The 2018 NAB Show in Las Vegas was eventful for the AWARN Alliance. Our Next Gen TV alerting simulations were on display in three booths: The AWARN and the Korea UHD On-Air booths both in Futures Park, North Hall; and the Road to ATSC 3.0 Hub in the Grand Lobby.
A handbook developed by the ATSC M-EAS Implementation Team
Mobile Emergency Alert System (“M-EAS”) is an exciting new broadband mobile data service that enables broadcasters to transmit emergency messages in their Mobile DTV broadcast signal. This technology is designed to enhance traditional EAS messaging by adding information that cannot be shared using the existing system.
This document is for informational purposes only and the contents are subject to change. While this implementation guide is focused on U.S. broadcasters, many aspects of the Mobile Emergency Alert System are likely to apply in other countries that have deployed ATSC broadcast technology.
It is important to point out that this is an add-on to Mobile DTV and not a replacement to EAS, which is a service provided by your traditional fixed DTV broadcast. M-EAS is an easy roll-out that does not impact your current EAS messaging services.
EAS on fixed DTV includes a text crawl that is added to the video before broadcast. M-EAS includes a text string that is transmitted as metadata and the receiver generates a banner according to the receiver’s capabilities. This is important because of the wide variety of Mobile DTV receivers. In order to be viewable on Mobile DTV receivers of all sizes and shapes, the M-EAS system lets the receiver decide how best to display the emergency messages.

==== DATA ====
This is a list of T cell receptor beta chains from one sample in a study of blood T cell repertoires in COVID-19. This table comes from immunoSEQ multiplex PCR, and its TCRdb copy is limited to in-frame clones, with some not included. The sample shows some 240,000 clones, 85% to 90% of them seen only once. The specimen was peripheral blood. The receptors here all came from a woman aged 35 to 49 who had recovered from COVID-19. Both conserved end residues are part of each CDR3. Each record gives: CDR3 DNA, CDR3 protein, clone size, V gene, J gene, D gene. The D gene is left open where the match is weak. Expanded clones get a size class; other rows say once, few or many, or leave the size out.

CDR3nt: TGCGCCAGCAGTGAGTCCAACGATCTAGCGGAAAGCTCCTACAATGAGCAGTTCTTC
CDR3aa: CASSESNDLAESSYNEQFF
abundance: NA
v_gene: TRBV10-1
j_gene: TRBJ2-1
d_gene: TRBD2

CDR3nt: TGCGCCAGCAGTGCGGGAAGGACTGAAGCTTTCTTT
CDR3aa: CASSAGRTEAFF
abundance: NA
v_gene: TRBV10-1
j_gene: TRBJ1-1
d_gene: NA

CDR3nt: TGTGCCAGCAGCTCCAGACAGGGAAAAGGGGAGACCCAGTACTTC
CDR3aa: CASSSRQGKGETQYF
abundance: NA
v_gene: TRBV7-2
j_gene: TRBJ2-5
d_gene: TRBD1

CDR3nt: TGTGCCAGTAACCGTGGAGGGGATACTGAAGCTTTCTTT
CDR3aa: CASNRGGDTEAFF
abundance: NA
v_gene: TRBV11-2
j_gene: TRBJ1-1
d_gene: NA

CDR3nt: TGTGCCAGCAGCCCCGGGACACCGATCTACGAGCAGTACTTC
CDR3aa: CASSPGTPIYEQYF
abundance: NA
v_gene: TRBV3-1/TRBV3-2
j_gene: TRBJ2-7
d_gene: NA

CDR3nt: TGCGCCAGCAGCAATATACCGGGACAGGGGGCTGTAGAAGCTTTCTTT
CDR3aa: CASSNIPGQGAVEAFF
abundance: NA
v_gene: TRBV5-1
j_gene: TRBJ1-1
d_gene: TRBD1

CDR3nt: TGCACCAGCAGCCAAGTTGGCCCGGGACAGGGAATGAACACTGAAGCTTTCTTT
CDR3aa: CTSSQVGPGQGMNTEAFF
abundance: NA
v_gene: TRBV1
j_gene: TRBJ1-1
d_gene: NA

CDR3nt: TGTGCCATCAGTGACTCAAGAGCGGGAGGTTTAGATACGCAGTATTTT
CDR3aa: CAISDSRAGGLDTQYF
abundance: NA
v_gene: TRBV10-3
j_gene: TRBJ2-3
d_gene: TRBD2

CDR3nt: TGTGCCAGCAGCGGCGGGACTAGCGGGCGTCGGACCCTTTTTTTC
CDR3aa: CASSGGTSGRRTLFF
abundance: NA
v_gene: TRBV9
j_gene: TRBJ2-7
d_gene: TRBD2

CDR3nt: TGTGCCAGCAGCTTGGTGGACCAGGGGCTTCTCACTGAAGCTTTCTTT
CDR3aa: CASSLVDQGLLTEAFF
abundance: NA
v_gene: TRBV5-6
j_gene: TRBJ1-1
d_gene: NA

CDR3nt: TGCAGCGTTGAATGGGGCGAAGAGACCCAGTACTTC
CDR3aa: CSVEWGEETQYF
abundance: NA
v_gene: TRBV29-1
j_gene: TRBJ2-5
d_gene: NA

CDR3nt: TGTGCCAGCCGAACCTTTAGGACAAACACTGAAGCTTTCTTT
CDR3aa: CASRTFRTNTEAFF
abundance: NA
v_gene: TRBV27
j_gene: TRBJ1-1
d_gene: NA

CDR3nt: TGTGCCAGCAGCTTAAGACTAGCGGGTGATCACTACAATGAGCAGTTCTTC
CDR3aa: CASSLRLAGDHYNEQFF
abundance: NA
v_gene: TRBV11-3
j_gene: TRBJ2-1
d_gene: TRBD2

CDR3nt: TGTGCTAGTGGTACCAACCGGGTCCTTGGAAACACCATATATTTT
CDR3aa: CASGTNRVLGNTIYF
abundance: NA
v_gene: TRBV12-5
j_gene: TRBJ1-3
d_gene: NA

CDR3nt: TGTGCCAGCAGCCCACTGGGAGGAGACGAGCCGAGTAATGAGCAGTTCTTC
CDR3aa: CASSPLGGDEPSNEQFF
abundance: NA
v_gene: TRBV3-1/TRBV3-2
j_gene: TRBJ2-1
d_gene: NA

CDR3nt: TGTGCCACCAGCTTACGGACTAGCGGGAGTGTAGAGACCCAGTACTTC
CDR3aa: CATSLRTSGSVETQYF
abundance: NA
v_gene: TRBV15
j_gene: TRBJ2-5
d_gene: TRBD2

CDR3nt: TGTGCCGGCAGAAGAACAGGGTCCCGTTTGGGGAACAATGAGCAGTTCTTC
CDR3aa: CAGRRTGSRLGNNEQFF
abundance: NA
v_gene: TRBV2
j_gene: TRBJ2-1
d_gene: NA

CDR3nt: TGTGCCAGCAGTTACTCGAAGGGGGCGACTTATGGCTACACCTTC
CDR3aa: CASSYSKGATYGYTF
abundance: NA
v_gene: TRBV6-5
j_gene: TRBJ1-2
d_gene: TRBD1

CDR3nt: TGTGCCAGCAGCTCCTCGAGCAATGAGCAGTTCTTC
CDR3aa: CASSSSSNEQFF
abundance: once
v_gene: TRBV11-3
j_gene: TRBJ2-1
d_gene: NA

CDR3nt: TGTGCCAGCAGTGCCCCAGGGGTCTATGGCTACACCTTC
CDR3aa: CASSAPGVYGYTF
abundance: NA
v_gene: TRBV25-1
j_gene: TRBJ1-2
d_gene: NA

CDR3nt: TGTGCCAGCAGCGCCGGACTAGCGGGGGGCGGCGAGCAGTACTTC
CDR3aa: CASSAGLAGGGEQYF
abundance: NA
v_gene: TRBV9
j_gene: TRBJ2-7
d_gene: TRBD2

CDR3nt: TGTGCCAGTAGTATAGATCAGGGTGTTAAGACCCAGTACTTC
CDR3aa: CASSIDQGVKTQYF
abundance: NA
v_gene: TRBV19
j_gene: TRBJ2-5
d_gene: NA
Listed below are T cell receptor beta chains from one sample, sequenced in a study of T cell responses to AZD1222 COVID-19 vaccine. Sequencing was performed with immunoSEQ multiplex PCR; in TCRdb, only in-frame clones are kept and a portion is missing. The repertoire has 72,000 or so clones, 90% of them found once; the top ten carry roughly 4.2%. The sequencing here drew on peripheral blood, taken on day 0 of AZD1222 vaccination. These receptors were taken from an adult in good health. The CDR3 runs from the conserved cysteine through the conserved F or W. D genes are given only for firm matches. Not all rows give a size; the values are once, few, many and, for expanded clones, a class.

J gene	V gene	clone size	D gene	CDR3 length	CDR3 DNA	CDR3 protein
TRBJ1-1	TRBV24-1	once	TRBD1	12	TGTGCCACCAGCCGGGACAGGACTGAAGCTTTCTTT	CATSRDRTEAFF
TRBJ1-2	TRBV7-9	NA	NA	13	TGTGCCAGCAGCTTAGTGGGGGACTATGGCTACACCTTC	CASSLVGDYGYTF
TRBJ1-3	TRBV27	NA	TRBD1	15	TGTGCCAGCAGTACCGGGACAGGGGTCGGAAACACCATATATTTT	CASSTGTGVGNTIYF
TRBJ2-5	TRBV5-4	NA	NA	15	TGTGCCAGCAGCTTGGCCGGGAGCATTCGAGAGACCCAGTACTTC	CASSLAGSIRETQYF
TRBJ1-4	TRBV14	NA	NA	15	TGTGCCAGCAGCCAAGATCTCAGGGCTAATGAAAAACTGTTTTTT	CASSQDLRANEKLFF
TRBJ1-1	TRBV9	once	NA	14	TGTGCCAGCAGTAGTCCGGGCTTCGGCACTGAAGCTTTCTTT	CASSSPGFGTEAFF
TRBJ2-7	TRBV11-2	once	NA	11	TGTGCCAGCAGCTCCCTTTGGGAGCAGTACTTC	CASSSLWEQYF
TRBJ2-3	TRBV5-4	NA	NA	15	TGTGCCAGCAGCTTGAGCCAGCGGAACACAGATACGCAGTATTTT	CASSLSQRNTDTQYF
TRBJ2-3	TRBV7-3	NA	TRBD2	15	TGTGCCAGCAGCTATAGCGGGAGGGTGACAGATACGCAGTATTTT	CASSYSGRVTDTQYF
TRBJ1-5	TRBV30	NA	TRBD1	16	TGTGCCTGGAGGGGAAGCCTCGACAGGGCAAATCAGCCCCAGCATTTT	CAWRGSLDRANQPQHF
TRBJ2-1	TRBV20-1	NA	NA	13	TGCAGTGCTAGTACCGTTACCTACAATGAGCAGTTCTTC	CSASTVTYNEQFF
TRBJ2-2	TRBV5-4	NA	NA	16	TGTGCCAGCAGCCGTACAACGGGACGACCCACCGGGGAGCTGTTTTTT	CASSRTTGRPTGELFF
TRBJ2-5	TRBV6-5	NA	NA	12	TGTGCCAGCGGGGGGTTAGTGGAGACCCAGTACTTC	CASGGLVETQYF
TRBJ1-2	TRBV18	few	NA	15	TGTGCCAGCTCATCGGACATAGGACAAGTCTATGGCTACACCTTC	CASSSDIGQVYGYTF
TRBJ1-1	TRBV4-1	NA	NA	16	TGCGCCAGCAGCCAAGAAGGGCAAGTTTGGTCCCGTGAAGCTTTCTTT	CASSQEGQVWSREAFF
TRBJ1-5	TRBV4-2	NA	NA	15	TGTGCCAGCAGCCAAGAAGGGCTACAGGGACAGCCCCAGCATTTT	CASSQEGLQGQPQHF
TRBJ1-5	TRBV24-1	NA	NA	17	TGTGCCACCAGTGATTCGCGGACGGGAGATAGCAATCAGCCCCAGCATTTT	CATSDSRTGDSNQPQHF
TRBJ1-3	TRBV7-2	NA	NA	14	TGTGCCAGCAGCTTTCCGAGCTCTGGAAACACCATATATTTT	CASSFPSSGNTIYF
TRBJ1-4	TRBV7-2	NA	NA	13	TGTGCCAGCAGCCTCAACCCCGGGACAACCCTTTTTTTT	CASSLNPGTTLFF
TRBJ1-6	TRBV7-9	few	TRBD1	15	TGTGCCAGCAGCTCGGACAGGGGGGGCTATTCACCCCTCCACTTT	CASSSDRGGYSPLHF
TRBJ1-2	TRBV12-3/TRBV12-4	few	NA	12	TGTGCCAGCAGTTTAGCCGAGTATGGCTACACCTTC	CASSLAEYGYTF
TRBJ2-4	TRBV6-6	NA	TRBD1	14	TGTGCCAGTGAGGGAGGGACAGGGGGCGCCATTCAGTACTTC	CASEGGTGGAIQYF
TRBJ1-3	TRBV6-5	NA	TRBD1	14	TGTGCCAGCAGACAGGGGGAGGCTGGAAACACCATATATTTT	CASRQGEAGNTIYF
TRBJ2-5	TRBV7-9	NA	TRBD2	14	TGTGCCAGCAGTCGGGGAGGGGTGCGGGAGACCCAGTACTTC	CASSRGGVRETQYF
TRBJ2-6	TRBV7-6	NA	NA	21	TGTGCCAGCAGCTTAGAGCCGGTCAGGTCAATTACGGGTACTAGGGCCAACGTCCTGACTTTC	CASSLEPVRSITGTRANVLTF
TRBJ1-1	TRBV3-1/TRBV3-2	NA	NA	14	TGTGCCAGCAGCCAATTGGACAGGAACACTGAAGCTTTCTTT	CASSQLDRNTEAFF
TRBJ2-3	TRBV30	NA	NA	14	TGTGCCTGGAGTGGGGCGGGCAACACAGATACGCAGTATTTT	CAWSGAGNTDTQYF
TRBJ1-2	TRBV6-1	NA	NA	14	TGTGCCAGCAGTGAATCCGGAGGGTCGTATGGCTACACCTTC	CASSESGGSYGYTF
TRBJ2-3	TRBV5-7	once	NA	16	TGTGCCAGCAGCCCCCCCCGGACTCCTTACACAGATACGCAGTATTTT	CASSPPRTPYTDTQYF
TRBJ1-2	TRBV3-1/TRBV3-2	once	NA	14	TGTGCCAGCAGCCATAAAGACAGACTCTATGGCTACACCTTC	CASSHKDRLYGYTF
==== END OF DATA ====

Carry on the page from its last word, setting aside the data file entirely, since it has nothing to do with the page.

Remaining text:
In addition to the M-EAS banner the M-EAS system includes the broadcast of rich media as supplemental information. This additional information can come in many forms including rich multimedia content such as HTML pages, maps and images, and video files.
M-EAS has been adopted by the Advanced Television Systems Committee (ATSC) as part of their standards and fits within every broadcaster’s existing digital television framework.
M-EAS standardization was completed in March
2013. At the beginning of this important service the system was demonstrated using a software add-on from one broadcast equipment vendor. The demonstration system was limited to pre-created (canned) alert messages and related rich media content.
The ATSC M-EAS Implementation Team (I-Team) was created to aid the industry by creating an operational model that includes realistic workflows for M-EAS. The M-EAS I-Team focused on working with industry partners to develop station work-flow models and to define the functionality of an M-EAS Content Manager. At least two companies are developing a software solution for interfacing to the station’s existing EAS receiver/processor, managing M-EAS alerts and the related sources of rich media, and then injecting the alerts and related content into the M-EAS transmission pipe.
This paper assumes that your station is already on the air with MDTV, and it addresses the deployment of M-EAS in two steps: first, enabling the capability to conduct M-EAS demonstrations with your existing MDTV setup, and second, actual deployment of M-EAS services. If your station is not already on the air with MDTV, this paper will still be useful as it will define the elements that need to be included as you activate your station….